The Meat Hook Meat Book: Buy, Butcher, and Cook Your Way to Better Meat (Anglais) Relié – 1 mai 2014
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The book is written straightforward (i.e. no BS), but with some humor. We're talking gorgeous cuts of meat floating in space (trust me, it works) and some funny anecdotes. And, naturally, the recipes and techniques all sound delicious and not completely impossible to prepare at home (like some cookbooks I've read).
Overall, if you want a well written book to learn about butchering and get some great recipes; I don't think you could do much better than The Meat Hook Meat Book.
While the writing on every page is a treat to read (if you consider being taken for a joyride by work-crazed and alcohol-sodden butchers a “treat), I don’t think there’s another book out there that packs in so much practical information: what to look for in a healthy, happy animal and its carcass, how to cut it up, how to cook many of the different cuts. You can even learn how to cook a steak sous-vide in a Crock Pot.
But this is far from being a manual, a simple cookbook, or an earnest treatise on what’s wrong with our food system. It’s a very personal story of how one guy found his calling thinking about how we could produce better meat, at every step along the way, and turned that commitment into a small business that helps ensure a living for some of those people who are trying to do things right.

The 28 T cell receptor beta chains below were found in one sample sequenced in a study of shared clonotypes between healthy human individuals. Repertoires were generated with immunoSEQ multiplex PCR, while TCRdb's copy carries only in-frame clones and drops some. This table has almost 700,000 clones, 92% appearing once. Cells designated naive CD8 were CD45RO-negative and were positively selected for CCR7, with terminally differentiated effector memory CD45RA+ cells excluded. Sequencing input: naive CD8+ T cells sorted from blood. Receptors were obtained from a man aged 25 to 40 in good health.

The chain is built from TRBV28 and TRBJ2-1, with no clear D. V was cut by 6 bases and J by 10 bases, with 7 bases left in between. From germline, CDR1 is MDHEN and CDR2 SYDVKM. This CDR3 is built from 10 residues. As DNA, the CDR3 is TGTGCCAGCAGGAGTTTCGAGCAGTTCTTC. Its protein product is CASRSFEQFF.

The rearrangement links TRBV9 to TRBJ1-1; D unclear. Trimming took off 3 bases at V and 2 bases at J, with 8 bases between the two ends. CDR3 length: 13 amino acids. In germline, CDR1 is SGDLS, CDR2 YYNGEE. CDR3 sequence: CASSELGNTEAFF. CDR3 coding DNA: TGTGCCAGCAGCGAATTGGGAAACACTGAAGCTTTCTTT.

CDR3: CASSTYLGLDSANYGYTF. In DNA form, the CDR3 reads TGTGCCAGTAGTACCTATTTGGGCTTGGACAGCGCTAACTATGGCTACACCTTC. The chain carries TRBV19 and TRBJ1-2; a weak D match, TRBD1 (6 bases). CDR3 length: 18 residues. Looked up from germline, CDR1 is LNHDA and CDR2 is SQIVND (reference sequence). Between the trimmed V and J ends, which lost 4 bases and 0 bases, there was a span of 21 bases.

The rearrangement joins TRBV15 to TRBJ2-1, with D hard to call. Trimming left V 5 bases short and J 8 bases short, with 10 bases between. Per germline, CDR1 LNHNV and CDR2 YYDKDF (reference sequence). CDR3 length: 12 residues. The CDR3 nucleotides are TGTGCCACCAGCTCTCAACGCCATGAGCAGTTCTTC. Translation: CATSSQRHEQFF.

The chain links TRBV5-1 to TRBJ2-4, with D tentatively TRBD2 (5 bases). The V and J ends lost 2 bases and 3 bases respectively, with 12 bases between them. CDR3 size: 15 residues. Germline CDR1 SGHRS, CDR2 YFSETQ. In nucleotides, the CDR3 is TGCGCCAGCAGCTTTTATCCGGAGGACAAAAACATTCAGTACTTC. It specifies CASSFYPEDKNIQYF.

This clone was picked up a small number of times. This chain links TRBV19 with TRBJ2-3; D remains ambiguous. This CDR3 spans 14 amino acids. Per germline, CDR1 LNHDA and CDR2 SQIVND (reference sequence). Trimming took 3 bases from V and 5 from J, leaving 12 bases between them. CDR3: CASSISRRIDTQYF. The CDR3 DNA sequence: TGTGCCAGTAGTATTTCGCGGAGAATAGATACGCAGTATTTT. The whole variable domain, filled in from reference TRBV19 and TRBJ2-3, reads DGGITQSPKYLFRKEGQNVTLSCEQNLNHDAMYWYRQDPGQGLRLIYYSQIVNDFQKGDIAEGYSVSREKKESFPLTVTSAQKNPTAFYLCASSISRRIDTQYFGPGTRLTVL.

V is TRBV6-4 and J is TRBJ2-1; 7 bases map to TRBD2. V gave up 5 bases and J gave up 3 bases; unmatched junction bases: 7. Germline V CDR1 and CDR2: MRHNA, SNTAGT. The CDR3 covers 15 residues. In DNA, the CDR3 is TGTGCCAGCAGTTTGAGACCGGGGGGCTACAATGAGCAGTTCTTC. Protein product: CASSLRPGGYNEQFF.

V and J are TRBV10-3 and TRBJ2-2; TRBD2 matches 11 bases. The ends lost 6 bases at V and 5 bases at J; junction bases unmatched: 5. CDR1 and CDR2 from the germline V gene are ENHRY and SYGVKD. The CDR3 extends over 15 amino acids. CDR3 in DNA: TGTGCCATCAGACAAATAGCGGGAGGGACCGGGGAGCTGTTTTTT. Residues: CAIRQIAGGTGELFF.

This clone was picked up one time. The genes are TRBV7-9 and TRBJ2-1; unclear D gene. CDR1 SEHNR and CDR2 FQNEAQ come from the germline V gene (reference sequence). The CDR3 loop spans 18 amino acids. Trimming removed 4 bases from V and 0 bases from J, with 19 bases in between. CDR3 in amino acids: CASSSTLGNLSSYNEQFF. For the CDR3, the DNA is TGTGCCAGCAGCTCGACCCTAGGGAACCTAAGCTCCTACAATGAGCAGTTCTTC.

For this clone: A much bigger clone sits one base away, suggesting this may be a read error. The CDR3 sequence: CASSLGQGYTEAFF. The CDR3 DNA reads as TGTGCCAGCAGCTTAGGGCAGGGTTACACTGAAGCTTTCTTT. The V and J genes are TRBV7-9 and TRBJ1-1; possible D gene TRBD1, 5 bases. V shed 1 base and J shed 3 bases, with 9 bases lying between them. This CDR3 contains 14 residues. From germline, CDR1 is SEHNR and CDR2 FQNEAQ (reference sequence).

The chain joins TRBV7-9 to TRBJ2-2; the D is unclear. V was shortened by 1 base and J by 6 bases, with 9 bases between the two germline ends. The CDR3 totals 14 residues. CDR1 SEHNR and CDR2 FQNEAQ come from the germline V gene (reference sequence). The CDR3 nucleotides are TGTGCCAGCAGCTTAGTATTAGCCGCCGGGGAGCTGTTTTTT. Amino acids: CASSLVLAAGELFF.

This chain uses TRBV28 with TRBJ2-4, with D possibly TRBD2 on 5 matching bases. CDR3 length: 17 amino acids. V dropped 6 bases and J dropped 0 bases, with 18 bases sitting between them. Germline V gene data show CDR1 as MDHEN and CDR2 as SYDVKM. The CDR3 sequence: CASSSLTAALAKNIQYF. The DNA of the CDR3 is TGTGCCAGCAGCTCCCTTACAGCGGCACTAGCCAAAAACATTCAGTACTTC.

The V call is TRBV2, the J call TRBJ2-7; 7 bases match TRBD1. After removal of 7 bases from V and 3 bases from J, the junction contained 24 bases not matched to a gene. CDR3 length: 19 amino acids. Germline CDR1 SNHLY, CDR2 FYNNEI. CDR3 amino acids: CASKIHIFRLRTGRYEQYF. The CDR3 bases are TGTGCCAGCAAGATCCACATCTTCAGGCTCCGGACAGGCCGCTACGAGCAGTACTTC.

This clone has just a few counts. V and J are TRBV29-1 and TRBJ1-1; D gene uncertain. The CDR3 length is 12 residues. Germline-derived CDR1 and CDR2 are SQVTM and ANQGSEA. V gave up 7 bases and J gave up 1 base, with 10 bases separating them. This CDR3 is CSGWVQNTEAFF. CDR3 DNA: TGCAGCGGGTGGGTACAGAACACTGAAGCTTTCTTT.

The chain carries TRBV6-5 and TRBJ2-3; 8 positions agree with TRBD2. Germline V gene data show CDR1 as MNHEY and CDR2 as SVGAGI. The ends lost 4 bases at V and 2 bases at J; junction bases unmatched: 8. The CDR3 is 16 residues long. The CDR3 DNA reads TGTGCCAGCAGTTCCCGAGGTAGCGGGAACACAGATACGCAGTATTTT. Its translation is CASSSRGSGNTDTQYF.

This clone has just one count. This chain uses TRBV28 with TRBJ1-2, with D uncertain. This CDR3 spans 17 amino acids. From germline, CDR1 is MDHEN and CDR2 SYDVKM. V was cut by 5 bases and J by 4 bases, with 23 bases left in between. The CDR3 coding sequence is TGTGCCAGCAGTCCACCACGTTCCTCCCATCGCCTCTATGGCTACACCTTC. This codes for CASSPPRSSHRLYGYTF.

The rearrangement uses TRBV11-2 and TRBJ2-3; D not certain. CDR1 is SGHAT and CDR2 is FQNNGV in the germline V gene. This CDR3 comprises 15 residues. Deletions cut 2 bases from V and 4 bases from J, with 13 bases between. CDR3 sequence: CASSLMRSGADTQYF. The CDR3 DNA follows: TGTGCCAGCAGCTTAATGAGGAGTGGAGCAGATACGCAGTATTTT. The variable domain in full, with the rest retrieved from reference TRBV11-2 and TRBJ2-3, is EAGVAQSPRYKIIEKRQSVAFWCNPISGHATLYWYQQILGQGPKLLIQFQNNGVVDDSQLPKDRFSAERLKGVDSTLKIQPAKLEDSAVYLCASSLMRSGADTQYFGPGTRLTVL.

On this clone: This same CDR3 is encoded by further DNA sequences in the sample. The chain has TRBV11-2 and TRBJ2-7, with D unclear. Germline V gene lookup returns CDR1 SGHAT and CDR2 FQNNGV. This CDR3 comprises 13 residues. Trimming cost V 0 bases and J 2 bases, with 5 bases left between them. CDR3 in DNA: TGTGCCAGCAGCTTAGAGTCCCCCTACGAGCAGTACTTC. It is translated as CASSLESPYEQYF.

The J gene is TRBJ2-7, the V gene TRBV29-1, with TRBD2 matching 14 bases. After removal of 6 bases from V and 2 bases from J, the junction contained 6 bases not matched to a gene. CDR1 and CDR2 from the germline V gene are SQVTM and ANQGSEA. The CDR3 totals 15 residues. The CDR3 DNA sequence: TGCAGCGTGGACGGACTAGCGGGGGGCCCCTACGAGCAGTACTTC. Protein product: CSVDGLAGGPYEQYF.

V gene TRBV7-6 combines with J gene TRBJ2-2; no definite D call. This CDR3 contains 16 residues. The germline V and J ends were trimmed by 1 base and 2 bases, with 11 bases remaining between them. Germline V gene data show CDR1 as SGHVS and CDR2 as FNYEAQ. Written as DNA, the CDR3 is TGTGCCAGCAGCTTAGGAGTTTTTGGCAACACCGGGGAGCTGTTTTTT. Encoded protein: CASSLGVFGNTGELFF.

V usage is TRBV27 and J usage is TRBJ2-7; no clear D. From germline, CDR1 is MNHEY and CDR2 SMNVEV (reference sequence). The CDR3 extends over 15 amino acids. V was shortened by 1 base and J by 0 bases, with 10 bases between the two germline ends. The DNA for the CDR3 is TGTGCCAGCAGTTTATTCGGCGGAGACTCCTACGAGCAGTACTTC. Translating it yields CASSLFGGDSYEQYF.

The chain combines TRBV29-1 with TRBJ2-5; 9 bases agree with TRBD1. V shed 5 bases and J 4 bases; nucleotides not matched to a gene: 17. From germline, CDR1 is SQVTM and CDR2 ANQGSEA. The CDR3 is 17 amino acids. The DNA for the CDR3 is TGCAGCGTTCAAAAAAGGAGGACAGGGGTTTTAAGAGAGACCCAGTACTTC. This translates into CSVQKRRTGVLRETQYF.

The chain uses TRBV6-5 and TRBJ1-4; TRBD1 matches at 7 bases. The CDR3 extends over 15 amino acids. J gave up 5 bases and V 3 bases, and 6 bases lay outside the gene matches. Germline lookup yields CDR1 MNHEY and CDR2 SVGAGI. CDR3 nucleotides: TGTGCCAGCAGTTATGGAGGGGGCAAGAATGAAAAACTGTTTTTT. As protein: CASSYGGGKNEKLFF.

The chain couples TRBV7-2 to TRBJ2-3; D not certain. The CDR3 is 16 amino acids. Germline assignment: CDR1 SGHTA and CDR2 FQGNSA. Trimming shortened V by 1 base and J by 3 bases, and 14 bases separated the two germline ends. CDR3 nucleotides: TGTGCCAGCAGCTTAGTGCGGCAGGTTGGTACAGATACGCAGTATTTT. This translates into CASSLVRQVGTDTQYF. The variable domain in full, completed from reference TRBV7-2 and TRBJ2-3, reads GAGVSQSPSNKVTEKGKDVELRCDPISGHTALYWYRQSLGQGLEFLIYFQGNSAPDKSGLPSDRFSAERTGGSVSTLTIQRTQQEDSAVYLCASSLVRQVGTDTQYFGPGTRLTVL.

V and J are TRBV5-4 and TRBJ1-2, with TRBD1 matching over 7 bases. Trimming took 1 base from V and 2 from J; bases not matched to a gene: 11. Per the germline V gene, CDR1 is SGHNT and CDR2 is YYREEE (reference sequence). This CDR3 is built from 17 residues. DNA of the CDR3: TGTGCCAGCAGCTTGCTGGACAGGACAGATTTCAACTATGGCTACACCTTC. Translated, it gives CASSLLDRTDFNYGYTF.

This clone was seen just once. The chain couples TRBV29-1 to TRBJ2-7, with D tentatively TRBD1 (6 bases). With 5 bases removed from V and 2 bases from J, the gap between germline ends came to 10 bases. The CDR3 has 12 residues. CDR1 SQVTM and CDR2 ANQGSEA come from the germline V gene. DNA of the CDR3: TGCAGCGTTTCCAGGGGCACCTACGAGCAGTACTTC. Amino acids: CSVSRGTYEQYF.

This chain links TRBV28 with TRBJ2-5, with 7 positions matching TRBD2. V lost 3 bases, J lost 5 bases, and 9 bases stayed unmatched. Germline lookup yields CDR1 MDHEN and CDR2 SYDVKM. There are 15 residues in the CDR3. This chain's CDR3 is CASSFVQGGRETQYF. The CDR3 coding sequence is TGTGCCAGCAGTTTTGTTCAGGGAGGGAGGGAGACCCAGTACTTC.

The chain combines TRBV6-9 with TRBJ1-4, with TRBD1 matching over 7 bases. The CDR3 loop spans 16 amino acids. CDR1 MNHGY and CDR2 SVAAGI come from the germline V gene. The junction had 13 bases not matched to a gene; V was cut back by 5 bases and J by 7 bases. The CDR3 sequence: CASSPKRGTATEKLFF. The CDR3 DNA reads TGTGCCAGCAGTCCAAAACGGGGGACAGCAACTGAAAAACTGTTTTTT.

Which is not to say that the book is perfect and gets everything right. I have a few bones that I’d like to pick with him (preferably over a bottle of bourbon). Making mashed potatoes with an immersion blender instead of a ricer (199) is a terrible idea, unless you enjoy eating wallpaper paste. He calls for cooking a turkey breast to 170ºF (190). That’s 5 degrees more than the USDA recommends – and they want you to cook the s*** out of your meat (because they don’t keep the s*** out of it in the first place). But, hey, if you enjoy eating chalk, go ahead. The sausage section is skimpy, with only 3 recipes (one of which calls for a one-ounce package of ranch dressing seasoning), and their sausage-making technique is not that great. Finally, they celebrate guzzling down gallons of ice cold, cheap, commercial beer. This seems to run counter to everything else that they’re championing about meat and food in general: support small, local producers who are taking the time and going to the trouble of making really good s***.
Hopefully he’ll make enough money from this book that he’ll be able to slow down a little and enjoy decent beer or a good cocktail instead of chasing a Jäger bomb with an Irish Car Bomb. I love what he’s doing with the Meat Hook store and with this book, and I have no fear of it turning him into some hipster, foodie douchebag, so I wish him all the success in the world.